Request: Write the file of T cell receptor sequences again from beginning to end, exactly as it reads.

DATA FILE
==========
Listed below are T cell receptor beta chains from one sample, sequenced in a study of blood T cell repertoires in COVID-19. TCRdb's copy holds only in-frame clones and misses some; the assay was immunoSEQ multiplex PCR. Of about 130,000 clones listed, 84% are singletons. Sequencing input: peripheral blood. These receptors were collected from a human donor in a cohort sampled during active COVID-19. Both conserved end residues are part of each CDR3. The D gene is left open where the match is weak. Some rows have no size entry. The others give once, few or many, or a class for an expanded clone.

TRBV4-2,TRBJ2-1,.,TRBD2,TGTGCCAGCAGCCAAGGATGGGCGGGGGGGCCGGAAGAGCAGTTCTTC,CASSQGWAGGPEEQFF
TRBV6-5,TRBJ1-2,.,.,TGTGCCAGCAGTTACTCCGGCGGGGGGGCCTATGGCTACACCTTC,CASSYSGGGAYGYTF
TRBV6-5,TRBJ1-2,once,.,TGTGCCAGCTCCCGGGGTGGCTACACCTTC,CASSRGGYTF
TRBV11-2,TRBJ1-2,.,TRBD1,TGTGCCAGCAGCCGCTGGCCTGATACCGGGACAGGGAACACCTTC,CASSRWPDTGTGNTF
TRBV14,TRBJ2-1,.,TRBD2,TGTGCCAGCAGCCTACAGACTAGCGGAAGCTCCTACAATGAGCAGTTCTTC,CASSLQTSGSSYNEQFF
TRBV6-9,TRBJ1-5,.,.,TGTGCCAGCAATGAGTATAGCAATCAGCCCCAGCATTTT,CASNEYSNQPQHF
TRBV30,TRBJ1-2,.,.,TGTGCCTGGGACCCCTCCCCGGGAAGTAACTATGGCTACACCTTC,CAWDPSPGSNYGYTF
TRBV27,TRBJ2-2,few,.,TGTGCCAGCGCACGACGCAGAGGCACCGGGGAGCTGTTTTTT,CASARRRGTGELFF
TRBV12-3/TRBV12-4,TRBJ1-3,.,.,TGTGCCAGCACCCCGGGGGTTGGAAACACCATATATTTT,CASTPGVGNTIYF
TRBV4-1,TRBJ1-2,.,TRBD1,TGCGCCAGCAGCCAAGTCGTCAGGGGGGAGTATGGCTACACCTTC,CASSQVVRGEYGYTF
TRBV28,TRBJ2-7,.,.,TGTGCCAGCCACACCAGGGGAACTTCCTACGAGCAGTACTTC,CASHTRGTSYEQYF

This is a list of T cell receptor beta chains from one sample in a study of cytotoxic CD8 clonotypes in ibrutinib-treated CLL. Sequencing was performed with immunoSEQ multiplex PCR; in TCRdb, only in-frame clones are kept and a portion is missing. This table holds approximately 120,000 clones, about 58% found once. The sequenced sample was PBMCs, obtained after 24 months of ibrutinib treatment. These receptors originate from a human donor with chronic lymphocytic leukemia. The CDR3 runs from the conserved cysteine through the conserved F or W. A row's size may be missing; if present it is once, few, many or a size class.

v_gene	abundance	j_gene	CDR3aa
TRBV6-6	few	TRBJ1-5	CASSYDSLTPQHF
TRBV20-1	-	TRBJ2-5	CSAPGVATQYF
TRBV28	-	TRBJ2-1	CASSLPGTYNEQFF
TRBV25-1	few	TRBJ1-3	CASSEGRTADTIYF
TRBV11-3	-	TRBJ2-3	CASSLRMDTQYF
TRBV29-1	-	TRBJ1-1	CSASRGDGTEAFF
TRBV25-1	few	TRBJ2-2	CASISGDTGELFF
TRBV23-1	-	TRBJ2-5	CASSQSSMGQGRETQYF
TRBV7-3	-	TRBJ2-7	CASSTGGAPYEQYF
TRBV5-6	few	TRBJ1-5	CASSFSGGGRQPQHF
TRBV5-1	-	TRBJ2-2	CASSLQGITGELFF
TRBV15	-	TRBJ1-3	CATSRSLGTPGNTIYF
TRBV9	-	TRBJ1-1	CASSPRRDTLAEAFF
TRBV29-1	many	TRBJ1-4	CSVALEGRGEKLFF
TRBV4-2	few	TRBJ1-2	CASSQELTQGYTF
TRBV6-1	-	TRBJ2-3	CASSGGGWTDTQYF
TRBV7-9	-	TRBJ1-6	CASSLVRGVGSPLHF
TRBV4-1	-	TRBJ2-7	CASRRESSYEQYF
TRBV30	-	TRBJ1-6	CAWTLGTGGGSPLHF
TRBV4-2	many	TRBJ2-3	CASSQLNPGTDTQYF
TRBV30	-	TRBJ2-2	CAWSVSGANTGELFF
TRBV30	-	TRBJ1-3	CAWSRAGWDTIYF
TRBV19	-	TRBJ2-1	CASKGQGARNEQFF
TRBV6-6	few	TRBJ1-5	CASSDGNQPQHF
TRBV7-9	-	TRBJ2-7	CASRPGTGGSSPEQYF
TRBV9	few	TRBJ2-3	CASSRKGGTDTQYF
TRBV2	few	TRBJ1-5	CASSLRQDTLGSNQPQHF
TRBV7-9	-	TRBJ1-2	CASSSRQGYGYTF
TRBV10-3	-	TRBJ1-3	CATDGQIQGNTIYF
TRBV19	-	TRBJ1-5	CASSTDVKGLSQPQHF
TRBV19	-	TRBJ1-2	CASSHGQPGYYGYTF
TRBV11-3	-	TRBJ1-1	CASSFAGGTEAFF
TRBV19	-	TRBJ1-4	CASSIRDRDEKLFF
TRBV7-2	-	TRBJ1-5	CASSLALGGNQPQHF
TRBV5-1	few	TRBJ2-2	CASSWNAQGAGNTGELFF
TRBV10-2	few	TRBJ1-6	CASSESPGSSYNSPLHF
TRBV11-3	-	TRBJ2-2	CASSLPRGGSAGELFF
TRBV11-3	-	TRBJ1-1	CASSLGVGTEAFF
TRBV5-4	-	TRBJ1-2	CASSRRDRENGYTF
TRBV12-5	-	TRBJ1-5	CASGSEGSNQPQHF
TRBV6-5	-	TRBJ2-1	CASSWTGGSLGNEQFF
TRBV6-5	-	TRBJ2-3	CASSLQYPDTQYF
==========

Listed below are T cell receptor beta chains from one sample, sequenced in a study of blood T cell repertoires in COVID-19. TCRdb's copy holds only in-frame clones and misses some; the assay was immunoSEQ multiplex PCR. Of about 130,000 clones listed, 84% are singletons. Sequencing input: peripheral blood. These receptors were collected from a human donor in a cohort sampled during active COVID-19. Both conserved end residues are part of each CDR3. The D gene is left open where the match is weak. Some rows have no size entry. The others give once, few or many, or a class for an expanded clone.

TRBV4-2,TRBJ2-1,.,TRBD2,TGTGCCAGCAGCCAAGGATGGGCGGGGGGGCCGGAAGAGCAGTTCTTC,CASSQGWAGGPEEQFF
TRBV6-5,TRBJ1-2,.,.,TGTGCCAGCAGTTACTCCGGCGGGGGGGCCTATGGCTACACCTTC,CASSYSGGGAYGYTF
TRBV6-5,TRBJ1-2,once,.,TGTGCCAGCTCCCGGGGTGGCTACACCTTC,CASSRGGYTF
TRBV11-2,TRBJ1-2,.,TRBD1,TGTGCCAGCAGCCGCTGGCCTGATACCGGGACAGGGAACACCTTC,CASSRWPDTGTGNTF
TRBV14,TRBJ2-1,.,TRBD2,TGTGCCAGCAGCCTACAGACTAGCGGAAGCTCCTACAATGAGCAGTTCTTC,CASSLQTSGSSYNEQFF
TRBV6-9,TRBJ1-5,.,.,TGTGCCAGCAATGAGTATAGCAATCAGCCCCAGCATTTT,CASNEYSNQPQHF
TRBV30,TRBJ1-2,.,.,TGTGCCTGGGACCCCTCCCCGGGAAGTAACTATGGCTACACCTTC,CAWDPSPGSNYGYTF
TRBV27,TRBJ2-2,few,.,TGTGCCAGCGCACGACGCAGAGGCACCGGGGAGCTGTTTTTT,CASARRRGTGELFF
TRBV12-3/TRBV12-4,TRBJ1-3,.,.,TGTGCCAGCACCCCGGGGGTTGGAAACACCATATATTTT,CASTPGVGNTIYF
TRBV4-1,TRBJ1-2,.,TRBD1,TGCGCCAGCAGCCAAGTCGTCAGGGGGGAGTATGGCTACACCTTC,CASSQVVRGEYGYTF
TRBV28,TRBJ2-7,.,.,TGTGCCAGCCACACCAGGGGAACTTCCTACGAGCAGTACTTC,CASHTRGTSYEQYF

This is a list of T cell receptor beta chains from one sample in a study of cytotoxic CD8 clonotypes in ibrutinib-treated CLL. Sequencing was performed with immunoSEQ multiplex PCR; in TCRdb, only in-frame clones are kept and a portion is missing. This table holds approximately 120,000 clones, about 58% found once. The sequenced sample was PBMCs, obtained after 24 months of ibrutinib treatment. These receptors originate from a human donor with chronic lymphocytic leukemia. The CDR3 runs from the conserved cysteine through the conserved F or W. A row's size may be missing; if present it is once, few, many or a size class.

v_gene	abundance	j_gene	CDR3aa
TRBV6-6	few	TRBJ1-5	CASSYDSLTPQHF
TRBV20-1	-	TRBJ2-5	CSAPGVATQYF
TRBV28	-	TRBJ2-1	CASSLPGTYNEQFF
TRBV25-1	few	TRBJ1-3	CASSEGRTADTIYF
TRBV11-3	-	TRBJ2-3	CASSLRMDTQYF
TRBV29-1	-	TRBJ1-1	CSASRGDGTEAFF
TRBV25-1	few	TRBJ2-2	CASISGDTGELFF
TRBV23-1	-	TRBJ2-5	CASSQSSMGQGRETQYF
TRBV7-3	-	TRBJ2-7	CASSTGGAPYEQYF
TRBV5-6	few	TRBJ1-5	CASSFSGGGRQPQHF
TRBV5-1	-	TRBJ2-2	CASSLQGITGELFF
TRBV15	-	TRBJ1-3	CATSRSLGTPGNTIYF
TRBV9	-	TRBJ1-1	CASSPRRDTLAEAFF
TRBV29-1	many	TRBJ1-4	CSVALEGRGEKLFF
TRBV4-2	few	TRBJ1-2	CASSQELTQGYTF
TRBV6-1	-	TRBJ2-3	CASSGGGWTDTQYF
TRBV7-9	-	TRBJ1-6	CASSLVRGVGSPLHF
TRBV4-1	-	TRBJ2-7	CASRRESSYEQYF
TRBV30	-	TRBJ1-6	CAWTLGTGGGSPLHF
TRBV4-2	many	TRBJ2-3	CASSQLNPGTDTQYF
TRBV30	-	TRBJ2-2	CAWSVSGANTGELFF
TRBV30	-	TRBJ1-3	CAWSRAGWDTIYF
TRBV19	-	TRBJ2-1	CASKGQGARNEQFF
TRBV6-6	few	TRBJ1-5	CASSDGNQPQHF
TRBV7-9	-	TRBJ2-7	CASRPGTGGSSPEQYF
TRBV9	few	TRBJ2-3	CASSRKGGTDTQYF
TRBV2	few	TRBJ1-5	CASSLRQDTLGSNQPQHF
TRBV7-9	-	TRBJ1-2	CASSSRQGYGYTF
TRBV10-3	-	TRBJ1-3	CATDGQIQGNTIYF
TRBV19	-	TRBJ1-5	CASSTDVKGLSQPQHF
TRBV19	-	TRBJ1-2	CASSHGQPGYYGYTF
TRBV11-3	-	TRBJ1-1	CASSFAGGTEAFF
TRBV19	-	TRBJ1-4	CASSIRDRDEKLFF
TRBV7-2	-	TRBJ1-5	CASSLALGGNQPQHF
TRBV5-1	few	TRBJ2-2	CASSWNAQGAGNTGELFF
TRBV10-2	few	TRBJ1-6	CASSESPGSSYNSPLHF
TRBV11-3	-	TRBJ2-2	CASSLPRGGSAGELFF
TRBV11-3	-	TRBJ1-1	CASSLGVGTEAFF
TRBV5-4	-	TRBJ1-2	CASSRRDRENGYTF
TRBV12-5	-	TRBJ1-5	CASGSEGSNQPQHF
TRBV6-5	-	TRBJ2-1	CASSWTGGSLGNEQFF
TRBV6-5	-	TRBJ2-3	CASSLQYPDTQYF